Thursday, September 21, 2023

Longitudinal analysis for the risk of depression according to the consumption of sugar-sweetened carbonated beverage in non-diabetic and diabetic population – Scientific Reports

Study population

Relevant clinical and echocardiographic data were obtained from Kangbuk Samsung Health Study (KSHS). KSHS is a cohort study to investigate the medical data of Koreans who have received medical health check-up in Kangbuk Samsung Hospital. Korea’s Industrial Safety and Health law orders that all of Korean employees should receive medical health check-up annually or biennially.

Among study participants in KSHS, we initially enrolled 136,393 subjects who had responded to semi-quantitative food frequency questionnaire (FFQ) and Center for Epidemiologic Studies Depression (CES-D) between March 2011 and December 2012. Among these subjects, we excluded 812 subjects with taking sedative or anxiolytic medications and 15,106 subjects with depressive symptom in baseline analysis. Furthermore, 15,836 subjects with missing value in covariate data (e.g. BMI, hypertension, alcohol intake) and 3236 subjects with a history of serious medical diseases (e.g. coronary heart disease, stroke, and cancer) were further excluded. Additionally, 14,288 subjects with lost to follow-up were excluded. Finally, the total number of eligible study participants was 87,115 (Fig. 1). The median period of follow-up was 5.9 years.

Figure 1

Flow chart of enrolled study participants.

Ethics approvals for the study protocol and analysis of the data were obtained from the institutional review board (IRB) of Kangbuk Samsung Hospital (IRB No. KBSMC 2020-09-25). All procedures performed in studies involving human participants were in accordance with the ethical standards of the IRB of the Kangbuk Samsung Hospital and with the 1964 Helsinki declaration and its later amendments or comparable ethical standards. IRB of Kangbuk Samsung Hospital approved the exemption of informed consent for the study because we only assessed retrospective data with de-identified personal information obtained from routine health check-up.

Clinical and biochemical data collection

Study data included medical history assessed by self-administered questionnaire, anthropometric measurements and laboratory measurements. All study subjects were asked to respond to a health-related behavior questionnaire, which included the topics of alcohol consumption, smoking and exercise. The degree of physical activity was evaluated by the Korean-validated version of the International Physical Activity Questionnaire (IPAQ) short form (SF)27. High physical activity was defined on the basis of health-enhancing physically active in IPAQ as follows:1 vigorous intensity activity on three or more days per week accumulating 1500 MET-min/week,2 7 days of any combination of walking, moderate intensity, or vigorous intensity activities achieving at least 3000 MET-min/week. Subject with high education were defined as those who had a university degree or higher. Hypertension was defined as a prior diagnosis of hypertension or having a measured BP ≥ 140/90 mmHg at initial and follow up examinations. Trained nurses measured BP on sitting position by automatic device (53,000-E2, Welch Allyn, USA) three times after a 5 min rest with at least 30 s interval. Final BP levels were obtained as average of second and third BP measurements. The BMI was calculated by dividing weight (kilograms) by square of height (meters2).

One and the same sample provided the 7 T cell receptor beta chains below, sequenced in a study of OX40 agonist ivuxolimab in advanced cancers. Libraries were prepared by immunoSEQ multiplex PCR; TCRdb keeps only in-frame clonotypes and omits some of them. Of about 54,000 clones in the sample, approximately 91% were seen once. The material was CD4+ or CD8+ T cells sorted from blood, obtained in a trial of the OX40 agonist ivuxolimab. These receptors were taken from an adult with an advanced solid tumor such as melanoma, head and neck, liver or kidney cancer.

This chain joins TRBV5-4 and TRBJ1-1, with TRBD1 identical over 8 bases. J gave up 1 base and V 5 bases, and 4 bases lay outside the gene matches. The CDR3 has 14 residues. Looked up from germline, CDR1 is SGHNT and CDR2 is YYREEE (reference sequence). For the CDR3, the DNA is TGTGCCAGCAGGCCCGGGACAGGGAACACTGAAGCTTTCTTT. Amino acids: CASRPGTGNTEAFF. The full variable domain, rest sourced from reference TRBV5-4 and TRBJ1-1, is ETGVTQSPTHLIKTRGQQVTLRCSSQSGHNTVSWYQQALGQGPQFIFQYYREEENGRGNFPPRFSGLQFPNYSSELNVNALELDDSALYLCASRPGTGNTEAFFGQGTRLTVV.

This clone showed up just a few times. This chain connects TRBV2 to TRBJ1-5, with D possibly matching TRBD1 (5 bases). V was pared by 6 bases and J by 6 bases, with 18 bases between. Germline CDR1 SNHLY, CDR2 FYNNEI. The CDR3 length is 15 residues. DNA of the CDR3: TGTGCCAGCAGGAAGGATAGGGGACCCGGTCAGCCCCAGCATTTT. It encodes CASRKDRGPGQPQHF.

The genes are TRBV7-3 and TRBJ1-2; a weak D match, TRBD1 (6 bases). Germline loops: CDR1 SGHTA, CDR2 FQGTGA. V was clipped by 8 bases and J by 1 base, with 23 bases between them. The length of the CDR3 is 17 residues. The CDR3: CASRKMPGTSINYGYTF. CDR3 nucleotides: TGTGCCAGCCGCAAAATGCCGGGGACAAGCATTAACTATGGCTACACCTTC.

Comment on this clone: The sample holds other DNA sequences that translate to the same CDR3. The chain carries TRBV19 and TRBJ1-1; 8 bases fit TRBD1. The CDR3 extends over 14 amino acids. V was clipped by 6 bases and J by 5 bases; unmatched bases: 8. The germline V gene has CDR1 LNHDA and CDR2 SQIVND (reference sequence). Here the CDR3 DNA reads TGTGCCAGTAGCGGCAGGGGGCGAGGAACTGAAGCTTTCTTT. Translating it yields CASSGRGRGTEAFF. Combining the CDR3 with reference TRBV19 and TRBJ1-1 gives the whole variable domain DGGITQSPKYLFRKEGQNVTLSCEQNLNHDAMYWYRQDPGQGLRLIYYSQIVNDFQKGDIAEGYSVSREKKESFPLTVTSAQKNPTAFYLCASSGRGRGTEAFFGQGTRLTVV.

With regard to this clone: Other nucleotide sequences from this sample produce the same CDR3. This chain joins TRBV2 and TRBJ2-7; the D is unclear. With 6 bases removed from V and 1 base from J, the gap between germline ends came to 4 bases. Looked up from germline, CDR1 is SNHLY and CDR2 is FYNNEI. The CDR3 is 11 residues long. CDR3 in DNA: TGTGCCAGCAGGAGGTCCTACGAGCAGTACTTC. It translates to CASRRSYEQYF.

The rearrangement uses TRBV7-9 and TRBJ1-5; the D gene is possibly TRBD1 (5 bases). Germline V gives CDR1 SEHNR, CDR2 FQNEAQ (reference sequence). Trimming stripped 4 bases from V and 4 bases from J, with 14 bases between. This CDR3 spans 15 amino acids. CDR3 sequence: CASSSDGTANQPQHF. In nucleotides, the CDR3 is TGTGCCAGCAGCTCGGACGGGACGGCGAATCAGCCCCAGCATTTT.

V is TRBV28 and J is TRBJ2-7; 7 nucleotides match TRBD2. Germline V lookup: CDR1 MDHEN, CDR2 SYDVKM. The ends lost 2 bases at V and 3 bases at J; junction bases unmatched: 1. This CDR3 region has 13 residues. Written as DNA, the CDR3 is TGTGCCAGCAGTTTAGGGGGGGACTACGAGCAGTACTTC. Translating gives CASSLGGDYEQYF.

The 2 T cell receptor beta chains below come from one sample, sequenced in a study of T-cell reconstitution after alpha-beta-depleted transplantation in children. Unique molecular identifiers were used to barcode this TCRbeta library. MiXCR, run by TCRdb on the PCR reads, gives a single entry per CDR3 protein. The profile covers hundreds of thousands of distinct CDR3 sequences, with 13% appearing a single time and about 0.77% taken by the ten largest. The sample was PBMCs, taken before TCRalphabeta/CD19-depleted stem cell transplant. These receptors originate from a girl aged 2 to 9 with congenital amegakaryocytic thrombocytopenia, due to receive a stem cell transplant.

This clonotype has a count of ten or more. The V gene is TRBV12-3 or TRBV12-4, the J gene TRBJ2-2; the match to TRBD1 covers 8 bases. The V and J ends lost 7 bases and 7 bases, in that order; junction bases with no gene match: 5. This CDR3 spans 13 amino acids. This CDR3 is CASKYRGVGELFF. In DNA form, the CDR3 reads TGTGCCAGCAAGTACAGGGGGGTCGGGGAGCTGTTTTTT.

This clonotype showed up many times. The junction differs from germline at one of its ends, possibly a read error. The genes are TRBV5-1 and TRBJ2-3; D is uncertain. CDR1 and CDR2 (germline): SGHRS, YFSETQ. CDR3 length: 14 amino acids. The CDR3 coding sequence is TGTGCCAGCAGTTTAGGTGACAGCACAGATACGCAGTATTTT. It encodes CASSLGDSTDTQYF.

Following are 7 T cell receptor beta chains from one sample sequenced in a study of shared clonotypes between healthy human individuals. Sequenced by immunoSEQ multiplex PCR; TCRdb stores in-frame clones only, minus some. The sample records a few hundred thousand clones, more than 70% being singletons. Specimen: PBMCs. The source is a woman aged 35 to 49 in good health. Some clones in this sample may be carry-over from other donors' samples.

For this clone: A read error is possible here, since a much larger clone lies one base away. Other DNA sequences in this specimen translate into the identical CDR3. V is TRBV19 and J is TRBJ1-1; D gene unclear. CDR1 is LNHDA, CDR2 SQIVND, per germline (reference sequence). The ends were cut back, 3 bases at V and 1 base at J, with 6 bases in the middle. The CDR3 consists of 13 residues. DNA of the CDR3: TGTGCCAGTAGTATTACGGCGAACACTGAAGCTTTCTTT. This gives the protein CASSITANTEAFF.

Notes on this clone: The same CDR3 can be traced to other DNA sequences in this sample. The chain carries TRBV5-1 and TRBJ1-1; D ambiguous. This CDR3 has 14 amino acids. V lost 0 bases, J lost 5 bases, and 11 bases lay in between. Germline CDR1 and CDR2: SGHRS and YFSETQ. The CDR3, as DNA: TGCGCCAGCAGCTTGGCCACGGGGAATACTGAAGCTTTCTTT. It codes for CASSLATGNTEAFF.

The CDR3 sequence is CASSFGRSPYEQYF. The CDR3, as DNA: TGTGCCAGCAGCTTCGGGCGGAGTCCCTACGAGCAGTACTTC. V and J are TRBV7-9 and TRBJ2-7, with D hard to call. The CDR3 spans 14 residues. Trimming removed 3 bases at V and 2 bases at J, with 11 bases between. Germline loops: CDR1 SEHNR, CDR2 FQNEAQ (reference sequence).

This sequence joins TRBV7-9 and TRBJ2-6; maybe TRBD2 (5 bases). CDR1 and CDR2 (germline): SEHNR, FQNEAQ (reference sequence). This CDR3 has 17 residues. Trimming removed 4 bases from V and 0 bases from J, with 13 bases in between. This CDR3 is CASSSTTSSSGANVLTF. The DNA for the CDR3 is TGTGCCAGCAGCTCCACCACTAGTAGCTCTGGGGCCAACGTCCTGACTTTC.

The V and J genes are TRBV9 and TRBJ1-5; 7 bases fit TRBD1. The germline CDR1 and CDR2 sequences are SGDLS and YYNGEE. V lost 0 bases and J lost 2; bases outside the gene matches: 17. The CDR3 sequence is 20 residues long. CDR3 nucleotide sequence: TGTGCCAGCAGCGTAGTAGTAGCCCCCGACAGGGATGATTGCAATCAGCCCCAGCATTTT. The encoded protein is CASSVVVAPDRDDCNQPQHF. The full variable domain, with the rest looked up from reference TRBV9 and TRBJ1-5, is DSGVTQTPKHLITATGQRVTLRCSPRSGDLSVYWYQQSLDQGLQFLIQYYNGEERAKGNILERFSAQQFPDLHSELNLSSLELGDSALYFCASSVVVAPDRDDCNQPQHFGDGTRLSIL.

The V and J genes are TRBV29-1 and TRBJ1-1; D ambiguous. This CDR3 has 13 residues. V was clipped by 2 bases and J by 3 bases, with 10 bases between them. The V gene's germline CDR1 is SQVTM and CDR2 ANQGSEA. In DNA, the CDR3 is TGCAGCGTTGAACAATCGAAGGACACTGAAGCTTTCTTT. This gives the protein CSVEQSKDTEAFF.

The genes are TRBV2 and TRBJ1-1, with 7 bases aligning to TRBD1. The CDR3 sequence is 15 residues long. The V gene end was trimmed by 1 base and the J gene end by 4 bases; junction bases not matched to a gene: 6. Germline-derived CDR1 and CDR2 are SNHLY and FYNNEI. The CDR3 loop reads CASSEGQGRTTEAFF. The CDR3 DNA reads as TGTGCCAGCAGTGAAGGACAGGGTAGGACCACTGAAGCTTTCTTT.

Blood samples were collected after more than 12 h of fasting and were drawn from an antecubital vein. The fasting serum glucose was measured using the hexokinase method, and hemoglobin A1c (Hba1c) was measured using an immunoturbidimetric assay with a Cobra Integra 800 automatic analyzer (Roche Diagnostics, Basel, Switzerland). Serum uric acid levels were measured enzymatically using an automatic analyzer Advia 1650 Autoanalyzer, Bayer Diagnostics; Leverkusen, Germany).

Glycemic status was classified into normal glycemia, prediabetes and DM. DM was defined as one of following conditions; fasting glucose ≥ 126 mg/dL, hemoglobin A1 c (HbA1c) ≥ 6.5%, and a prior diagnosis of DM28. Fasting glucose of 100–125 mg/dl or HbA1c of 5.7–6.5% were regarded as prediabetes. Insulin resistance was evaluated by calculating homeostasis model assessment-insulin resistance (HOMA-IR) as following formula: HOMA-IR = fasting serum insulin (uU/ mL) × fasting serum glucose (mg/dl)/40529.